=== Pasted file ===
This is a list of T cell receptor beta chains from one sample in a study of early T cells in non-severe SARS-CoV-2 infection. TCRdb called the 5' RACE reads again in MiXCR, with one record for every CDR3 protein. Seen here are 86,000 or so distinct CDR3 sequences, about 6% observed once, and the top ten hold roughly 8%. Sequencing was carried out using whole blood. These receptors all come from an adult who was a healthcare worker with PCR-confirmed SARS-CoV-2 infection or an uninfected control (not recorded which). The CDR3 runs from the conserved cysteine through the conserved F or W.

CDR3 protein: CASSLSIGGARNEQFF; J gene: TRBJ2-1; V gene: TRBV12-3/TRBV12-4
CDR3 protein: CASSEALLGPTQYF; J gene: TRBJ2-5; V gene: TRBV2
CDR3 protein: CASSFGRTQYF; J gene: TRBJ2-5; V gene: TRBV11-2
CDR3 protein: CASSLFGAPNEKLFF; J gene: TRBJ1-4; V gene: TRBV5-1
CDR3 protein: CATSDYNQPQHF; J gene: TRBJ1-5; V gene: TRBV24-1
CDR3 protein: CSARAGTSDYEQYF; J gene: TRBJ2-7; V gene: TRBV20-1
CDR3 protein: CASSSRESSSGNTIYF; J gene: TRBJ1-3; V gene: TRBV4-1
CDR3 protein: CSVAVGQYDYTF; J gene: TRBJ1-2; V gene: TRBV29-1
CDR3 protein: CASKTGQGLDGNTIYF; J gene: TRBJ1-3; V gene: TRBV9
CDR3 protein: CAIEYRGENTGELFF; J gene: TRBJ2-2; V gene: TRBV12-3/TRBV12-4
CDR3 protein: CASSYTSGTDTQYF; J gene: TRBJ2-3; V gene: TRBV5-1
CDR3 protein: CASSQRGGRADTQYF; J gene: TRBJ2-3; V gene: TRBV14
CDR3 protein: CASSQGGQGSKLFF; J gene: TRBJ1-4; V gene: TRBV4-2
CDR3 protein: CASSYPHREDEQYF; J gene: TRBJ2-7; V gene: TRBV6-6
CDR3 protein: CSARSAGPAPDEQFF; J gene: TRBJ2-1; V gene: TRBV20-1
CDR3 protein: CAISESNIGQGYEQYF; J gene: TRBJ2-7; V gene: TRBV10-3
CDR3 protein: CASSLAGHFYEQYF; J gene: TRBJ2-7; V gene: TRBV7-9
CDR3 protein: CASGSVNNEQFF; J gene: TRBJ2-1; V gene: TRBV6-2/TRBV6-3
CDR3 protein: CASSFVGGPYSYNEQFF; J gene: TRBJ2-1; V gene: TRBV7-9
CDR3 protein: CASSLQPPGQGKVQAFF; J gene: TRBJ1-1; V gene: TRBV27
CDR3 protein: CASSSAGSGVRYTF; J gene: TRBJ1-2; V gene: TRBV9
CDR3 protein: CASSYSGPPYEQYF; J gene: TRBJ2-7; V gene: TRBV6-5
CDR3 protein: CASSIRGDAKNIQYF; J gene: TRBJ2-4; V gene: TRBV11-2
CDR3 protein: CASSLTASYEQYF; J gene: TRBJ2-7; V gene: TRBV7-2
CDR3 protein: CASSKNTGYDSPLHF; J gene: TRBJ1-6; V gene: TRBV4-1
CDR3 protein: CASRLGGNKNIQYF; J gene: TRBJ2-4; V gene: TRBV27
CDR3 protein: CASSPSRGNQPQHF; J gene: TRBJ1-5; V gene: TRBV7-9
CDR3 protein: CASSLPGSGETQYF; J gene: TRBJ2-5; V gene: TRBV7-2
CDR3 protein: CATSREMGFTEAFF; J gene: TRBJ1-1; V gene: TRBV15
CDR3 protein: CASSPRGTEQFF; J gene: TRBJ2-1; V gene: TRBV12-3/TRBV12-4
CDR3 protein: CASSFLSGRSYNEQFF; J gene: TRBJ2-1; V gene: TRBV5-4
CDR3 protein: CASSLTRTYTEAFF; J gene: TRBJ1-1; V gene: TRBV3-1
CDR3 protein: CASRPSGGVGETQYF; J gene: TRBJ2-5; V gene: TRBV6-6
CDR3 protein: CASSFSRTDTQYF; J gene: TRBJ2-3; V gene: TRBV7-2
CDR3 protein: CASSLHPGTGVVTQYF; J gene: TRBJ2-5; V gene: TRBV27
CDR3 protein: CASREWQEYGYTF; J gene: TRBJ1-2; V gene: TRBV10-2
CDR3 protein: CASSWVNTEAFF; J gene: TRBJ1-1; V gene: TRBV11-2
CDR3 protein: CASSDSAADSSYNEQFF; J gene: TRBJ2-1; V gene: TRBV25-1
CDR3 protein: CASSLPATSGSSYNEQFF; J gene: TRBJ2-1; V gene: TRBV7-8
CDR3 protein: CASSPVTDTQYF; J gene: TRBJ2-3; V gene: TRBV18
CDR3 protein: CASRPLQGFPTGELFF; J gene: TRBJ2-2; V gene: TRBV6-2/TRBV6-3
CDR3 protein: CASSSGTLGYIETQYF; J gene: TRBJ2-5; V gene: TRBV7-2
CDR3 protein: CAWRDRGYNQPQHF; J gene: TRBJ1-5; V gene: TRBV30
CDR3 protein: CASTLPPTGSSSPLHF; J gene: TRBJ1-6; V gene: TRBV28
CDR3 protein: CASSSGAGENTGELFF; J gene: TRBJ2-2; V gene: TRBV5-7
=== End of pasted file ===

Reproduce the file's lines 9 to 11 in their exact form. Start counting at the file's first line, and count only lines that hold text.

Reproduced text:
CDR3 protein: CSVAVGQYDYTF; J gene: TRBJ1-2; V gene: TRBV29-1
CDR3 protein: CASKTGQGLDGNTIYF; J gene: TRBJ1-3; V gene: TRBV9
CDR3 protein: CAIEYRGENTGELFF; J gene: TRBJ2-2; V gene: TRBV12-3/TRBV12-4